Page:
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How does one 'qualify a server'

Here is the scenario. Say you are going to be a purchasing great deal of servers, but first are trying out hardware from a vendor, and you need to qualify it.

Also, say that the custom software that will run on it is not even written (or the current version is so 'alpha' it have much input into this process).

Edit: The hardware is CPU heavy and memory heavy, but light on disk usage. (mainly just logging).

At this point, with my limited experience, all I can think to do is install linux, and start running memory tests, hard drive tests, cpu tests--anything I can find by googling.

I don't mind doing this, but I am wondering if I'm missing something--perhaps some uber package that tests multiple facets of hardware (maybe even tests things I don't know to test).

Does anyone have any suggestions based on experience?

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    • You have to specify what the custom software is supposed to do. Does it even care about the underlying hardware (beyond having enough memory, disk space, etc.)? If it doesn't, then getting the box running with Linux is probably sufficient.
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    • edited. My edit is still a bit vague, but that's actually where I'm at; the question is unfortunately a bit open-ended on this end, too.

You're going to buy a lot of servers that have to be "qualified" for an application that isn't written yet. That's like buying a truck for a purpose you don't know yet.

There's really no way to "qualify" it unless you know what the requirements are. Usually qualified systems are those tested to work with a given application by using a tight set of spec'ed drivers, so you know that if you upgrade the video driver or disk controller or any other component, you say you won't support the application at that point because you didn't test those out in that configuration.

All you're describing with memory and disk tests is just burn-in, which most reputable vendors already do with equipment before shipping it to you (for servers.) If you want to waste time spinning your wheels doing that there's nothing really wrong with it, it's just wasting time.

You need to talk to the people making the application and find out what exactly the design requirements are, then install it, and test it, and note what drivers and software/hardware you're using, and if the application works, it's qualified.

If they don't know and expect you to magically ascertain the requirements to qualify their application when they haven't even made it yet, you're working for people who think system administration is magical.

You can't qualify a configuration for vaporware.

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    • I would certainly agree you always want requirements up front. Sometimes that's just the way it goes, though.
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    • I can sympathize to a degree with "the way it goes," but they aren't just asking you to do something not recommended. They're asking for the impossible. Want to build a corral for a unicorn? You can take a guess how to do it, but you'll inevitably get it wrong.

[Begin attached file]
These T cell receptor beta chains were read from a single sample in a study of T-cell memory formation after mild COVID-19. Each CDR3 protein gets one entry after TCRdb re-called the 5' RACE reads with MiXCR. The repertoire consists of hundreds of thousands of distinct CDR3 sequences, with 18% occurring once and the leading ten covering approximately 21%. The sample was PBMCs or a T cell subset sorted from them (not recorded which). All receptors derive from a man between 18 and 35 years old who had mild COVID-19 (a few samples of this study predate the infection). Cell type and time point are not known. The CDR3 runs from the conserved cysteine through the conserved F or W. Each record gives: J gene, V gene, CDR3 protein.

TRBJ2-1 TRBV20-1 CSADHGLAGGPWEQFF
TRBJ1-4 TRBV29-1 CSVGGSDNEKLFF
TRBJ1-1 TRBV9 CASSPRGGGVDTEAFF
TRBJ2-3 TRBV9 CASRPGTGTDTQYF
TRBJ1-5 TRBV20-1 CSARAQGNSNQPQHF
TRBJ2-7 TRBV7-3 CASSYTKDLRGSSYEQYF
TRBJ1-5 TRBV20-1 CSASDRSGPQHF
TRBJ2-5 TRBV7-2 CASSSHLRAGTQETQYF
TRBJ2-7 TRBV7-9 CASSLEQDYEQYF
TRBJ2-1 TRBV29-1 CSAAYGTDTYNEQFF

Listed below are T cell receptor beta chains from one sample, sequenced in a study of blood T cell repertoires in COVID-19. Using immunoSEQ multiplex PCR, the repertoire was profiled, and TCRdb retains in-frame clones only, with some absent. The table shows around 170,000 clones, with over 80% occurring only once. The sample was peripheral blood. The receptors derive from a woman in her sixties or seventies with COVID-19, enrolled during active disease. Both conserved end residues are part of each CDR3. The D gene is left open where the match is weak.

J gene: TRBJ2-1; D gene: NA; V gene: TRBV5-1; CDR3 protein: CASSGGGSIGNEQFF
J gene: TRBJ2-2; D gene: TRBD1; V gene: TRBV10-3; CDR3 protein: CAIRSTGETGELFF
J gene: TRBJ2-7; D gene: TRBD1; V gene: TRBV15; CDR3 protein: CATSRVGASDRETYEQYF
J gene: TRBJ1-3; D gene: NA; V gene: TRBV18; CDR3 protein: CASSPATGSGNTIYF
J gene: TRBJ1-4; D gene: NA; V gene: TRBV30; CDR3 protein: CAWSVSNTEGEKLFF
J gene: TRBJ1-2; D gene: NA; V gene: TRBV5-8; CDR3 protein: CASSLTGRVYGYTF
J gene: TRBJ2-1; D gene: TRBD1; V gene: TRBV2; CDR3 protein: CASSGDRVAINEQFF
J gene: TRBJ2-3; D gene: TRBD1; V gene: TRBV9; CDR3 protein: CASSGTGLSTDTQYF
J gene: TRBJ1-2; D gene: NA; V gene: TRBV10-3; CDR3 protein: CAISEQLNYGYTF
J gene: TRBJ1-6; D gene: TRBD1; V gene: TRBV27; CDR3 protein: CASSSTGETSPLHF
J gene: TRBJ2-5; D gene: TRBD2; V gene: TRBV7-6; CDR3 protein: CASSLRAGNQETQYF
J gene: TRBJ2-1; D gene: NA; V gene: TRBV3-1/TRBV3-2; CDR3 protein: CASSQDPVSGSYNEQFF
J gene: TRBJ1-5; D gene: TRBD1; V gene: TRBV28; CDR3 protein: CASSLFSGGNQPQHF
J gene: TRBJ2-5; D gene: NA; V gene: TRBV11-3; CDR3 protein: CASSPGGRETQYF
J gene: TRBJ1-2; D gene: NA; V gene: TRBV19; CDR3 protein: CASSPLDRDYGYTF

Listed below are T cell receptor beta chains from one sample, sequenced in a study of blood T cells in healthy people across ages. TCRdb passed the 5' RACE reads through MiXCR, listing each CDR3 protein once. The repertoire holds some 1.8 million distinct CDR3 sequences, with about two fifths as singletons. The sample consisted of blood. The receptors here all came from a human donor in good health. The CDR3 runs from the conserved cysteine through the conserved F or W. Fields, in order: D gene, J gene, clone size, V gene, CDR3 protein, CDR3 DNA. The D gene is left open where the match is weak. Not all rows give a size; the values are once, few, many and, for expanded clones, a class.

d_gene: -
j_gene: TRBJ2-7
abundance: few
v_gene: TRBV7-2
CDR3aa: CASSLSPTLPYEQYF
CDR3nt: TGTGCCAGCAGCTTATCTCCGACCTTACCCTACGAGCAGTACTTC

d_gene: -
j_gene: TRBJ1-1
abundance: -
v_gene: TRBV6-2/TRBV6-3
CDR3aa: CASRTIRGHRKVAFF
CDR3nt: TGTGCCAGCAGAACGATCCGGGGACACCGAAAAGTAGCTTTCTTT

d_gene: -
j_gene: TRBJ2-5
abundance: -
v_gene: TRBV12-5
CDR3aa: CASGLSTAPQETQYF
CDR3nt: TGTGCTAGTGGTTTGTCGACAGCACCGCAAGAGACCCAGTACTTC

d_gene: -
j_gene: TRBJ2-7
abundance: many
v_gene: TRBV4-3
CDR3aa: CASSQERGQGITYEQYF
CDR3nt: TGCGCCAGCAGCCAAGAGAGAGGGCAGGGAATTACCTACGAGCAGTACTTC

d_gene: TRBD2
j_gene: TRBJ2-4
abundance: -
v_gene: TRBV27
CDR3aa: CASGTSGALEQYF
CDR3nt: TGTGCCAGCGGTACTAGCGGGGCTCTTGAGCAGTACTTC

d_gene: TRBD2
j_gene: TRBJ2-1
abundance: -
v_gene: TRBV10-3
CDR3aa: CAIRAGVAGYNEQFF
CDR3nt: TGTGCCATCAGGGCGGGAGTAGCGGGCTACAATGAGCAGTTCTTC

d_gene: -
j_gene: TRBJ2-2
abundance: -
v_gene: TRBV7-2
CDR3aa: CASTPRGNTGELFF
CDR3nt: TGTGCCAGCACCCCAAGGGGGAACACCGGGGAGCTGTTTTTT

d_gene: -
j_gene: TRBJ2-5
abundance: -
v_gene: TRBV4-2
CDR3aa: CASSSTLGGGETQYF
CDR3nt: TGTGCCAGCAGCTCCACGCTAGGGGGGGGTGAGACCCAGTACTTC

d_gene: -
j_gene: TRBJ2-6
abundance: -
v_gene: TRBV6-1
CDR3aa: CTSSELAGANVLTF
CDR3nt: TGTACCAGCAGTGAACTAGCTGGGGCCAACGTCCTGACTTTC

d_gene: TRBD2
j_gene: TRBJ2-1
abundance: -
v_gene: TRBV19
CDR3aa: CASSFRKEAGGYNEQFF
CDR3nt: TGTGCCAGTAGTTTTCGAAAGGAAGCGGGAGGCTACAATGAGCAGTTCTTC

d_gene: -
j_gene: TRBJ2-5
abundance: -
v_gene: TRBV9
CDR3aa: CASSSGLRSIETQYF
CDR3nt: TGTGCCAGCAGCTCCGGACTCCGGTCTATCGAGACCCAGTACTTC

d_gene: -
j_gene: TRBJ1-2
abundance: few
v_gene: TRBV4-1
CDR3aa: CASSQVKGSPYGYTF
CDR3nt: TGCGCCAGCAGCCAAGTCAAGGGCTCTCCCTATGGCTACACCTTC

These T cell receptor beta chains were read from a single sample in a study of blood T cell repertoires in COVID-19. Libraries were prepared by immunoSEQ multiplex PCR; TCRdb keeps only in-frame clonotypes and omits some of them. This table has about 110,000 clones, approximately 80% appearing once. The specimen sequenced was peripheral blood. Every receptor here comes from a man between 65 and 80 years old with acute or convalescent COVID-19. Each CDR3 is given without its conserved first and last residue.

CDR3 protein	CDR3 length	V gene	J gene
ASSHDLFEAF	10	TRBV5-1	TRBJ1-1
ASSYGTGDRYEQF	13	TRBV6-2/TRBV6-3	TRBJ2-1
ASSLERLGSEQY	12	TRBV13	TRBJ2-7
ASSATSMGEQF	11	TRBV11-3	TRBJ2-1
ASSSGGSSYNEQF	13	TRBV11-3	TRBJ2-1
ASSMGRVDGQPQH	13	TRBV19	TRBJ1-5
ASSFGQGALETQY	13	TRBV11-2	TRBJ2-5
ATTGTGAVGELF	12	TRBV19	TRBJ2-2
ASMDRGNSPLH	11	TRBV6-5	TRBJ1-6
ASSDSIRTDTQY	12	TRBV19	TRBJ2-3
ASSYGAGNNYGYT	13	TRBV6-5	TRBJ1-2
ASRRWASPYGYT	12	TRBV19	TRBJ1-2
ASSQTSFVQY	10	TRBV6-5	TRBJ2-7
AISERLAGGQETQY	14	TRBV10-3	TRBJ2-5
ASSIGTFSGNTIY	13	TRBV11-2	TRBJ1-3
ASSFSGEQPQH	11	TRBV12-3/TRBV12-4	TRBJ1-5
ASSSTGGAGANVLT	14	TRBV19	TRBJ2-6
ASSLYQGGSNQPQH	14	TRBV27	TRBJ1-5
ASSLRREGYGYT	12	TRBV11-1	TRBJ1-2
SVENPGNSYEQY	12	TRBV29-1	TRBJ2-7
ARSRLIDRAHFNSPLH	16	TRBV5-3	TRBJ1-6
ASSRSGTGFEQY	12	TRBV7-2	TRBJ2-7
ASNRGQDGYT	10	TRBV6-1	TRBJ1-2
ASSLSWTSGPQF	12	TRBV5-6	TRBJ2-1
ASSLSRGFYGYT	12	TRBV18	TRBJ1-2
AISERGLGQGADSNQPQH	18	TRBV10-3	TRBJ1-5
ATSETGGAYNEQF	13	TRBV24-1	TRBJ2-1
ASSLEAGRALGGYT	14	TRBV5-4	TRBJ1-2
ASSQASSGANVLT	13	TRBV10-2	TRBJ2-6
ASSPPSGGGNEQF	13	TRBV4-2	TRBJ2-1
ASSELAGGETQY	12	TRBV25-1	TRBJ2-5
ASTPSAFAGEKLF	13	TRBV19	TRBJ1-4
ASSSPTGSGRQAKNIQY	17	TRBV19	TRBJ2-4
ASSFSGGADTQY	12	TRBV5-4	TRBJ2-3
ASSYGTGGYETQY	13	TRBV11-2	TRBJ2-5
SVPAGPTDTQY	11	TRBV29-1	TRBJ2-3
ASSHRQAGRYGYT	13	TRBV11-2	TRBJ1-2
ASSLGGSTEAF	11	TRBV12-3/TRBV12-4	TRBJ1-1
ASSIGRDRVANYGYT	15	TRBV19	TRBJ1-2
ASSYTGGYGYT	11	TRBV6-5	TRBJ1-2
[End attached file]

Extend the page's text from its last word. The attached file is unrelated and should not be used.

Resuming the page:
You're talking about two different things. There's burn-in, which is needed to shake out hardware (and possibly, OS) issues before placing the system into production. Then there's performance testing. Comparing the system to a baseline. Understanding how the hardware works with your specific application. You need to be able to answer questions like:

  • Will SAS disks be good enough?
  • What RAID solution should I use?
  • Do I need SSDs? Will slow disks be enough?
  • Does adding more RAM have an appreciable effect on application performance?

Burn-in:
For burn-in, I'll PXE boot the system into a memory or stress loop test (memtest works). If I do burn in after OS installation, I'll use the stress utility for some period of time to shake out any hardware issues. That tool can be set to stress the CPU, virtual memory, disk and other subsystems...

Some manufacturers (like HP) include a maintenance CD that can also run automated test loops on the installed hardware components.

Performance:
For performance testing, I'll build the servers up and run something like the WHT UnixBench variant to obtain a composite relative score to compare other systems deployed in the environment. Make sure you receive similar results across the fleet of servers.

Specific testing of the networking and storage subsystems can be accomplished with the actual production application (simulated workload) or by using the normal suite of benchmarking tools (i.e. iperf for networking, iozone or bonnie++ for storage).

Really specific platform testing in a CPU speed or latency-sensitive environment can be accomplished using tuning tools like oscilloscope and cyclictest. This is also helpful for seeing how external loads impact the system. But that's probably too much for most server deployments...

The best performance tests will always come from the intended application and a realistic workload, though.

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    • +1 both ewwhite and Bart, but I had to go with this one because of the good explanatory text. Bart is correct though too; there should be better requirements in this sort of situation.

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